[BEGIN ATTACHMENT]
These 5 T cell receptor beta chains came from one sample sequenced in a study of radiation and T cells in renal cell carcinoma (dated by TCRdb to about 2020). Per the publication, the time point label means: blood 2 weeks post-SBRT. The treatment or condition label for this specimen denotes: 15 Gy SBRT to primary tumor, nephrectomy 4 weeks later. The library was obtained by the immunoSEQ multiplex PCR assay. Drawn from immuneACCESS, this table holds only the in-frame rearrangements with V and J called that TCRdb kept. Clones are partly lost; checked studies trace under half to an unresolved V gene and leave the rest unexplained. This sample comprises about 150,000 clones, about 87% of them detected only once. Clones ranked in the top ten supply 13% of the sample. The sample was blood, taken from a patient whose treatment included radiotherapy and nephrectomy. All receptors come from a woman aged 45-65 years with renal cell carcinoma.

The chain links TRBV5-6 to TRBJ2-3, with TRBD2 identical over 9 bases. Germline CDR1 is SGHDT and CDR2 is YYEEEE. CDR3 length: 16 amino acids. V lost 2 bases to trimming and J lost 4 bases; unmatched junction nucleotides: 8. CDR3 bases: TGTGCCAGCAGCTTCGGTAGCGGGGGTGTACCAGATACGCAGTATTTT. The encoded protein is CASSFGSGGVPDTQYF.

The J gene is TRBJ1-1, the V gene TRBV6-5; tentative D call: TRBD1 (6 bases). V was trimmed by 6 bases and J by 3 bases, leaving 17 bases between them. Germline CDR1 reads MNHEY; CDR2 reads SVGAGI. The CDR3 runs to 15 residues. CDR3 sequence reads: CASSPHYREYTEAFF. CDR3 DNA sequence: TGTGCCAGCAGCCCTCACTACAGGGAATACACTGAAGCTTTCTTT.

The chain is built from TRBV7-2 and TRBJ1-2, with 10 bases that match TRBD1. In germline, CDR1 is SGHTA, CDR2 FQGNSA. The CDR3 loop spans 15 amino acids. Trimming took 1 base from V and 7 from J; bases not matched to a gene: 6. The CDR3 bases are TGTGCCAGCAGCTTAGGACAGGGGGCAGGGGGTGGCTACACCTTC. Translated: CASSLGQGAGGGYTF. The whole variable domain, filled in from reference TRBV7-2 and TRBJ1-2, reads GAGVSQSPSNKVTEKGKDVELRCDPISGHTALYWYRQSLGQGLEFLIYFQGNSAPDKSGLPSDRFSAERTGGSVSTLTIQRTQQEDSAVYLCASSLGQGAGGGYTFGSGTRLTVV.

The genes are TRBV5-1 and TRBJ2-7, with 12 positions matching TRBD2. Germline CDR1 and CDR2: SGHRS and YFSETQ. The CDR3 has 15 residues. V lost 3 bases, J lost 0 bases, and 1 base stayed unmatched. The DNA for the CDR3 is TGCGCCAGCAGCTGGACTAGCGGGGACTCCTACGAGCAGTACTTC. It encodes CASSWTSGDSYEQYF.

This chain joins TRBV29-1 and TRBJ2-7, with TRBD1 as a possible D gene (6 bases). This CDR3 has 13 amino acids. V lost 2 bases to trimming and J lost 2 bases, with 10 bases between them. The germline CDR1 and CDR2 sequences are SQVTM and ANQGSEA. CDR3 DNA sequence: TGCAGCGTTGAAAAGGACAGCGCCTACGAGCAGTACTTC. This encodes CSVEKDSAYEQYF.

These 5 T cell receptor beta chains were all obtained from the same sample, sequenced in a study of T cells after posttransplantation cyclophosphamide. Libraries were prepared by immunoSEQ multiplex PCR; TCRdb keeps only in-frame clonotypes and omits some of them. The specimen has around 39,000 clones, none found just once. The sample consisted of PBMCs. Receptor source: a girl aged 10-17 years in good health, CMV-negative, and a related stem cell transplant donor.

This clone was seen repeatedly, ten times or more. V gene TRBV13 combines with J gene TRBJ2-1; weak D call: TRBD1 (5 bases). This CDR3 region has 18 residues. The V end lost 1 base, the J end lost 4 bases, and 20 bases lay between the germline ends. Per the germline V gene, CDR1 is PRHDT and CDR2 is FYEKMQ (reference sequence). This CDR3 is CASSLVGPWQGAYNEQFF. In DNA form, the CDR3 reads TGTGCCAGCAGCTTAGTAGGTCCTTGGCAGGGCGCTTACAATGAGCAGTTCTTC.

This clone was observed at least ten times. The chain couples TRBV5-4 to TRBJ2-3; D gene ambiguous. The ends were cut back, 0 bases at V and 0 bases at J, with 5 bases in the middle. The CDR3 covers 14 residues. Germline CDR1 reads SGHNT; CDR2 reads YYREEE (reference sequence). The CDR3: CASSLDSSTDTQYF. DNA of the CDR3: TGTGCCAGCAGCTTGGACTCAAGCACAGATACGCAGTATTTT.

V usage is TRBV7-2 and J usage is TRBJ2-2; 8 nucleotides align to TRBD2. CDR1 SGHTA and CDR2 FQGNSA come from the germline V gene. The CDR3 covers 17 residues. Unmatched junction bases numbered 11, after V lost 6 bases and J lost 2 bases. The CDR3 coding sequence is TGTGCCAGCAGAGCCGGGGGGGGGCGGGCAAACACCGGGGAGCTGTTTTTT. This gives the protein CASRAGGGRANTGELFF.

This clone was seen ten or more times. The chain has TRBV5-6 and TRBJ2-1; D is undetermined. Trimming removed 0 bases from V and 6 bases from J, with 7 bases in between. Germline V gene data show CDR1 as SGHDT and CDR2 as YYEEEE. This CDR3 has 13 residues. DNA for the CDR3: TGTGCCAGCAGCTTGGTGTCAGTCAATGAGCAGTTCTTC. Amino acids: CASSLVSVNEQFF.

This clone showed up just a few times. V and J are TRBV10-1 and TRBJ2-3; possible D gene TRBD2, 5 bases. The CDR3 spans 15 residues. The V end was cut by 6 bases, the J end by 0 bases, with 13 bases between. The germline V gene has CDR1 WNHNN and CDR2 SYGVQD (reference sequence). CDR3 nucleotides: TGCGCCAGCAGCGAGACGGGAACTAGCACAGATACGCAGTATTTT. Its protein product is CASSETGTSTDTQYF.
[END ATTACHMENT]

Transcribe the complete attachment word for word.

These 5 T cell receptor beta chains came from one sample sequenced in a study of radiation and T cells in renal cell carcinoma (dated by TCRdb to about 2020). Per the publication, the time point label means: blood 2 weeks post-SBRT. The treatment or condition label for this specimen denotes: 15 Gy SBRT to primary tumor, nephrectomy 4 weeks later. The library was obtained by the immunoSEQ multiplex PCR assay. Drawn from immuneACCESS, this table holds only the in-frame rearrangements with V and J called that TCRdb kept. Clones are partly lost; checked studies trace under half to an unresolved V gene and leave the rest unexplained. This sample comprises about 150,000 clones, about 87% of them detected only once. Clones ranked in the top ten supply 13% of the sample. The sample was blood, taken from a patient whose treatment included radiotherapy and nephrectomy. All receptors come from a woman aged 45-65 years with renal cell carcinoma.

The chain links TRBV5-6 to TRBJ2-3, with TRBD2 identical over 9 bases. Germline CDR1 is SGHDT and CDR2 is YYEEEE. CDR3 length: 16 amino acids. V lost 2 bases to trimming and J lost 4 bases; unmatched junction nucleotides: 8. CDR3 bases: TGTGCCAGCAGCTTCGGTAGCGGGGGTGTACCAGATACGCAGTATTTT. The encoded protein is CASSFGSGGVPDTQYF.

The J gene is TRBJ1-1, the V gene TRBV6-5; tentative D call: TRBD1 (6 bases). V was trimmed by 6 bases and J by 3 bases, leaving 17 bases between them. Germline CDR1 reads MNHEY; CDR2 reads SVGAGI. The CDR3 runs to 15 residues. CDR3 sequence reads: CASSPHYREYTEAFF. CDR3 DNA sequence: TGTGCCAGCAGCCCTCACTACAGGGAATACACTGAAGCTTTCTTT.

The chain is built from TRBV7-2 and TRBJ1-2, with 10 bases that match TRBD1. In germline, CDR1 is SGHTA, CDR2 FQGNSA. The CDR3 loop spans 15 amino acids. Trimming took 1 base from V and 7 from J; bases not matched to a gene: 6. The CDR3 bases are TGTGCCAGCAGCTTAGGACAGGGGGCAGGGGGTGGCTACACCTTC. Translated: CASSLGQGAGGGYTF. The whole variable domain, filled in from reference TRBV7-2 and TRBJ1-2, reads GAGVSQSPSNKVTEKGKDVELRCDPISGHTALYWYRQSLGQGLEFLIYFQGNSAPDKSGLPSDRFSAERTGGSVSTLTIQRTQQEDSAVYLCASSLGQGAGGGYTFGSGTRLTVV.

The genes are TRBV5-1 and TRBJ2-7, with 12 positions matching TRBD2. Germline CDR1 and CDR2: SGHRS and YFSETQ. The CDR3 has 15 residues. V lost 3 bases, J lost 0 bases, and 1 base stayed unmatched. The DNA for the CDR3 is TGCGCCAGCAGCTGGACTAGCGGGGACTCCTACGAGCAGTACTTC. It encodes CASSWTSGDSYEQYF.

This chain joins TRBV29-1 and TRBJ2-7, with TRBD1 as a possible D gene (6 bases). This CDR3 has 13 amino acids. V lost 2 bases to trimming and J lost 2 bases, with 10 bases between them. The germline CDR1 and CDR2 sequences are SQVTM and ANQGSEA. CDR3 DNA sequence: TGCAGCGTTGAAAAGGACAGCGCCTACGAGCAGTACTTC. This encodes CSVEKDSAYEQYF.

These 5 T cell receptor beta chains were all obtained from the same sample, sequenced in a study of T cells after posttransplantation cyclophosphamide. Libraries were prepared by immunoSEQ multiplex PCR; TCRdb keeps only in-frame clonotypes and omits some of them. The specimen has around 39,000 clones, none found just once. The sample consisted of PBMCs. Receptor source: a girl aged 10-17 years in good health, CMV-negative, and a related stem cell transplant donor.

This clone was seen repeatedly, ten times or more. V gene TRBV13 combines with J gene TRBJ2-1; weak D call: TRBD1 (5 bases). This CDR3 region has 18 residues. The V end lost 1 base, the J end lost 4 bases, and 20 bases lay between the germline ends. Per the germline V gene, CDR1 is PRHDT and CDR2 is FYEKMQ (reference sequence). This CDR3 is CASSLVGPWQGAYNEQFF. In DNA form, the CDR3 reads TGTGCCAGCAGCTTAGTAGGTCCTTGGCAGGGCGCTTACAATGAGCAGTTCTTC.

This clone was observed at least ten times. The chain couples TRBV5-4 to TRBJ2-3; D gene ambiguous. The ends were cut back, 0 bases at V and 0 bases at J, with 5 bases in the middle. The CDR3 covers 14 residues. Germline CDR1 reads SGHNT; CDR2 reads YYREEE (reference sequence). The CDR3: CASSLDSSTDTQYF. DNA of the CDR3: TGTGCCAGCAGCTTGGACTCAAGCACAGATACGCAGTATTTT.

V usage is TRBV7-2 and J usage is TRBJ2-2; 8 nucleotides align to TRBD2. CDR1 SGHTA and CDR2 FQGNSA come from the germline V gene. The CDR3 covers 17 residues. Unmatched junction bases numbered 11, after V lost 6 bases and J lost 2 bases. The CDR3 coding sequence is TGTGCCAGCAGAGCCGGGGGGGGGCGGGCAAACACCGGGGAGCTGTTTTTT. This gives the protein CASRAGGGRANTGELFF.

This clone was seen ten or more times. The chain has TRBV5-6 and TRBJ2-1; D is undetermined. Trimming removed 0 bases from V and 6 bases from J, with 7 bases in between. Germline V gene data show CDR1 as SGHDT and CDR2 as YYEEEE. This CDR3 has 13 residues. DNA for the CDR3: TGTGCCAGCAGCTTGGTGTCAGTCAATGAGCAGTTCTTC. Amino acids: CASSLVSVNEQFF.

This clone showed up just a few times. V and J are TRBV10-1 and TRBJ2-3; possible D gene TRBD2, 5 bases. The CDR3 spans 15 residues. The V end was cut by 6 bases, the J end by 0 bases, with 13 bases between. The germline V gene has CDR1 WNHNN and CDR2 SYGVQD (reference sequence). CDR3 nucleotides: TGCGCCAGCAGCGAGACGGGAACTAGCACAGATACGCAGTATTTT. Its protein product is CASSETGTSTDTQYF.